Karl Stoll and the Danger Zone – The Workhouse
CD: 11 Songs, 51 Minutes
Styles: Contemporary Electric Blues Rock, Ensemble Blues, Americana, All Original Songs
In the Victorian era (think Dickens as well as the Queen), The Workhouse was a fate on par with jail. Perhaps worse, because your only crime was being poor. You slaved for up to sixteen hours a day to earn your living – shabby room and board which you shared with your fellow laborers. You had a roof over your head and food in your belly, but the price was steep. Karl Stoll and the Danger Zone, from Washington, D.C., are right to liken this place to a modern-day prison farm.
Their sophomore album pays homage to it on the fourth track out of ten original songs. They’re a boisterous mixture of electric blues rock, ensemble blues, roots and Americana. A few slow-dance numbers appear (“Open Your Arms,” “Sometimes,” and “Fantasy Girl”), but for the most part, they’re fast and furious. Consider the opening number, which made me go “Wow, I like this” before the intro was halfway over. It’s called “Meet Me in New Orleans,” and you’ll go there in your mind if not in person. It’s the first song I’ve heard in years where the drum solo is at the beginning – a refreshing change of pace. So is my favorite tune here: “Love is a Two-Way Street.” It’s a slapdash ditty that makes no apologies for its short, reductive lyrics (“Love-love-love-love is a two way street” and “High heels, short skirt/Tight blouse, fur coat. Blonde hair/blue eyes. Hot moves/cool vibes”). I can’t stop looping and listening to it.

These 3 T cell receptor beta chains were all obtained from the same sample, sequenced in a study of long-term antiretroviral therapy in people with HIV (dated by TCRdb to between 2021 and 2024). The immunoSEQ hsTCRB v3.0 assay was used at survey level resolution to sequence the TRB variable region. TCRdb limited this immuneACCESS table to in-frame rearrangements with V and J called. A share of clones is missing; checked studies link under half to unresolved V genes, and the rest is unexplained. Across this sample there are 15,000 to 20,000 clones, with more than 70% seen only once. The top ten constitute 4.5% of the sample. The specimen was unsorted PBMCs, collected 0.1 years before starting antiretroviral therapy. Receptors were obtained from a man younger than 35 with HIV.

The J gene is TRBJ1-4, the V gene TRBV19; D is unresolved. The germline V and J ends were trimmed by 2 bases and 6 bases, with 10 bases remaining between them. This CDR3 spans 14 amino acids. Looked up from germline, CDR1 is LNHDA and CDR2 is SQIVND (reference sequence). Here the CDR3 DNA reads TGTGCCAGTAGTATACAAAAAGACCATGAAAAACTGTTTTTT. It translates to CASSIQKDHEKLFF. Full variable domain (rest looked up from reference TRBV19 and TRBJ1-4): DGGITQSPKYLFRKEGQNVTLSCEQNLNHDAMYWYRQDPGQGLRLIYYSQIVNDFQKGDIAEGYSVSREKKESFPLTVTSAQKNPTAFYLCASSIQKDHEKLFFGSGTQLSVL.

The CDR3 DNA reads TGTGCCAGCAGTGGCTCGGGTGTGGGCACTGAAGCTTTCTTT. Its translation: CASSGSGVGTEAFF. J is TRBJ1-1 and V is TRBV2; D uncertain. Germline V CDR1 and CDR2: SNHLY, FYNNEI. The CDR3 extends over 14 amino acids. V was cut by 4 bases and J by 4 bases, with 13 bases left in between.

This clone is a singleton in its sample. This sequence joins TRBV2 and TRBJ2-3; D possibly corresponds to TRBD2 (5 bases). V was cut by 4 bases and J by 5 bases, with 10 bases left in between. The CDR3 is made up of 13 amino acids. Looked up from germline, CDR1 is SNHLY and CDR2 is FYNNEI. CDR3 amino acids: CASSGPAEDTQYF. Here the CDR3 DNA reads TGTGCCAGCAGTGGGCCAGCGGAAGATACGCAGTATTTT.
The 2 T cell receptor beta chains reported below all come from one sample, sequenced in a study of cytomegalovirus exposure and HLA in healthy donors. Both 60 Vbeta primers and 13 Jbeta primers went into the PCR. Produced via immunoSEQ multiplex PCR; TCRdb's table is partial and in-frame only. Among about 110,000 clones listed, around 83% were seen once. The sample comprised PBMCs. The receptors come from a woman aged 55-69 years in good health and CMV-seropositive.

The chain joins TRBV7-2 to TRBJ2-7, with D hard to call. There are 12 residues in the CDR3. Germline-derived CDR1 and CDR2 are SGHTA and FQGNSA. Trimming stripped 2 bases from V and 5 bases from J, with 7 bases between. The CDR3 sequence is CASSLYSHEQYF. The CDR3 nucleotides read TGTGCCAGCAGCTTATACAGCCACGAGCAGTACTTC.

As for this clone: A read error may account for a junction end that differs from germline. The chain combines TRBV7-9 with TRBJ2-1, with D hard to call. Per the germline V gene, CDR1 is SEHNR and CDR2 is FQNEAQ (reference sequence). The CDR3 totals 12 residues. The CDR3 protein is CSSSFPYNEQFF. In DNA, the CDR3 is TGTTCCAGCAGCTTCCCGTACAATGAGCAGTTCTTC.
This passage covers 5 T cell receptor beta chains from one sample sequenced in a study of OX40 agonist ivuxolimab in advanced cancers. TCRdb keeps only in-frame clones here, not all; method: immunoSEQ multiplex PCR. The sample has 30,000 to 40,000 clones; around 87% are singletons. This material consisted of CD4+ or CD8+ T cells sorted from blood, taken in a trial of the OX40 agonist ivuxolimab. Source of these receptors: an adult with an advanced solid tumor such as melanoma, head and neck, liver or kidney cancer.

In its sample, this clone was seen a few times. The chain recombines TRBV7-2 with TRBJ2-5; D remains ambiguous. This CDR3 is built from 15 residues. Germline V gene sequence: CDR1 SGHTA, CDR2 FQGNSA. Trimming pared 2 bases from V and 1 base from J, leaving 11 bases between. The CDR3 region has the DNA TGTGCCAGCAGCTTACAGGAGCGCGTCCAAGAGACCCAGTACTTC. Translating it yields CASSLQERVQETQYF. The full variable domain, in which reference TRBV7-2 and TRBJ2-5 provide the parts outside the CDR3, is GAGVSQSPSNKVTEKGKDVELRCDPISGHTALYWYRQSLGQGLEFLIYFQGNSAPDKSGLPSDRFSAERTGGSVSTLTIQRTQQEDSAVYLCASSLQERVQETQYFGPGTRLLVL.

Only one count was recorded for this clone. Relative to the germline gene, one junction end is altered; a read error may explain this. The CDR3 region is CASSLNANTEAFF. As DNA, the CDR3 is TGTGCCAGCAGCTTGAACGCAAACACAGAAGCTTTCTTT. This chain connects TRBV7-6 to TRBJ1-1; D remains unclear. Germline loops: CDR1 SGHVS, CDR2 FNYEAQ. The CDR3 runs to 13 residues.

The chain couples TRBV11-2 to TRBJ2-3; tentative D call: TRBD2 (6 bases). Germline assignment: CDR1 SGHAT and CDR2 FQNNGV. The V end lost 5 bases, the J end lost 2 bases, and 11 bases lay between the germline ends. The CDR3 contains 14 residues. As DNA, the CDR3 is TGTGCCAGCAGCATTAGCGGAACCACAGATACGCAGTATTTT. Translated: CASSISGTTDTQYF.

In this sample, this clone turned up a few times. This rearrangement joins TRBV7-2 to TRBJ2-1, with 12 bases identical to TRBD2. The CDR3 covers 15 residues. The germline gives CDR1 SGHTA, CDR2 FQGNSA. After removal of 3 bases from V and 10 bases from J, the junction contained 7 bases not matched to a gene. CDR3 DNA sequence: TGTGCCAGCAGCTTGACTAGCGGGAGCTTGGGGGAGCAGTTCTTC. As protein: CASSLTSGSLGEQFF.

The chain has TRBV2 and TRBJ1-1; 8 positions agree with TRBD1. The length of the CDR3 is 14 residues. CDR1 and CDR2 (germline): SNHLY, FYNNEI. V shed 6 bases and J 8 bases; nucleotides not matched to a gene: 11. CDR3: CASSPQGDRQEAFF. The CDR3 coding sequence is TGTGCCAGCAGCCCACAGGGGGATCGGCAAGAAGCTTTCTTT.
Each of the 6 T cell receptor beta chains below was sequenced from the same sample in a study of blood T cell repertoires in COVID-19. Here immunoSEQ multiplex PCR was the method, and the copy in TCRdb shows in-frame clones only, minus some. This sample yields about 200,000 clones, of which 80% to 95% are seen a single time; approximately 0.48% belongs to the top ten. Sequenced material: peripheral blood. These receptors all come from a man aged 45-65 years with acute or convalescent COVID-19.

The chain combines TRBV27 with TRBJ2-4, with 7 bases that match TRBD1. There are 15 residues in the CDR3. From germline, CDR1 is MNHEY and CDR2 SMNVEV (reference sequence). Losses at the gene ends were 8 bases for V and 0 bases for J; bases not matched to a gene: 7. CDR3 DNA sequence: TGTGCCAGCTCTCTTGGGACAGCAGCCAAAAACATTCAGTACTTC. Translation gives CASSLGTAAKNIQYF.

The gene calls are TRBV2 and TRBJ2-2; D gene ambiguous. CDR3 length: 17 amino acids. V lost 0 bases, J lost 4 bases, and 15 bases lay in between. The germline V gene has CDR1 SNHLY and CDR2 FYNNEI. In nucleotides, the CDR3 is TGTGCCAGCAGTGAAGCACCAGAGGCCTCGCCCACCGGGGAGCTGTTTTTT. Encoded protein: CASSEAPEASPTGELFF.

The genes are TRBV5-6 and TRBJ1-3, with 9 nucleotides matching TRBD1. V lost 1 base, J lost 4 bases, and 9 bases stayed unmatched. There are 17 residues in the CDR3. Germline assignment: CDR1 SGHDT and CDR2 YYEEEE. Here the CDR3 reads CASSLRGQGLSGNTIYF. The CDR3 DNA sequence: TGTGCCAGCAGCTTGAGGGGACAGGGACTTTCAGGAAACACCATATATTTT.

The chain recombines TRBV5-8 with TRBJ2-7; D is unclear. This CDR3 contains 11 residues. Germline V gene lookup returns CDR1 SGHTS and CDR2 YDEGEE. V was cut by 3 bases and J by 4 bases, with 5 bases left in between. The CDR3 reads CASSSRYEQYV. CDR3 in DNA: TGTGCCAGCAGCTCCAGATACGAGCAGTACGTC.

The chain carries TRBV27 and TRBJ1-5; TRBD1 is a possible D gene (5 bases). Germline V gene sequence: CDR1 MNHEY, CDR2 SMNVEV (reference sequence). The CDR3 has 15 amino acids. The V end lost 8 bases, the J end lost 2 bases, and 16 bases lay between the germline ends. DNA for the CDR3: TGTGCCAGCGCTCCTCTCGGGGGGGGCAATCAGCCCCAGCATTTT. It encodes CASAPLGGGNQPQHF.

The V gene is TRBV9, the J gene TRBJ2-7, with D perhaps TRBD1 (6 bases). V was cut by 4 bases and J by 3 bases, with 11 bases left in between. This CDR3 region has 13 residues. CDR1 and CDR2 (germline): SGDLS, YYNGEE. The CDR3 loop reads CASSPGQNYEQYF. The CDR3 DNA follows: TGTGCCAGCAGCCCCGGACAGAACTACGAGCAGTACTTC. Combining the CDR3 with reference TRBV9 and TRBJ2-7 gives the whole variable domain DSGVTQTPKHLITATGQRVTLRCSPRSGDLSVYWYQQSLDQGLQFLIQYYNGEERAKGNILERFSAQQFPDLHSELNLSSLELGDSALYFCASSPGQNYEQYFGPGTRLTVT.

In other news, “He Was My Dad” and “Why Does it Feel So Good?” serve as back-to-back sermons on how not to turn your life into a train wreck. As my own father would say, “We’re hard-wired for sin. Get smarter faster.” What’s a lyrical example of not doing this? “You can lie. You can steal. You can act like it’s no big deal. . .You’re in big trouble. You’re gonna burn. You should know better. You never learn! Why does it feel so good to be so bad?” I know the feeling.
Karl Stoll and the Danger Zone have been playing on the D.C. area circuit for many years. The band features our leading man on guitar and lead vocals, John “Mojo” Dickson on harmonica, Brian Alpert on drums, and Dean Dalton on bass. Other guests include Steve Wolf, Tommy Lepson, Shep Williams on keyboards, Joe Brotherton on trumpet, Megan Nortrup on sax, Grammy nominee David Sager on trombone, Josh Howell on percussion, and the Too Much Sisters (Anita King and Caz Gardner) on female vocals.
Overall, this is a great CD, but sometimes the Danger Zone forgets less is more. The title track pounds home its message like a sledgehammer. By the two-minute mark (of 6:26), we’ve gotten the point. Instrumentally, there’s lots going on. The complexity of all the melodies at the same time can quickly overwhelm. If they find a better balance among their various tools of their trade, they can transform their already-notable work into a future collection of masterpieces.
Has life locked you up in The Workhouse? Let Karl Stoll and his posse free you from your chains!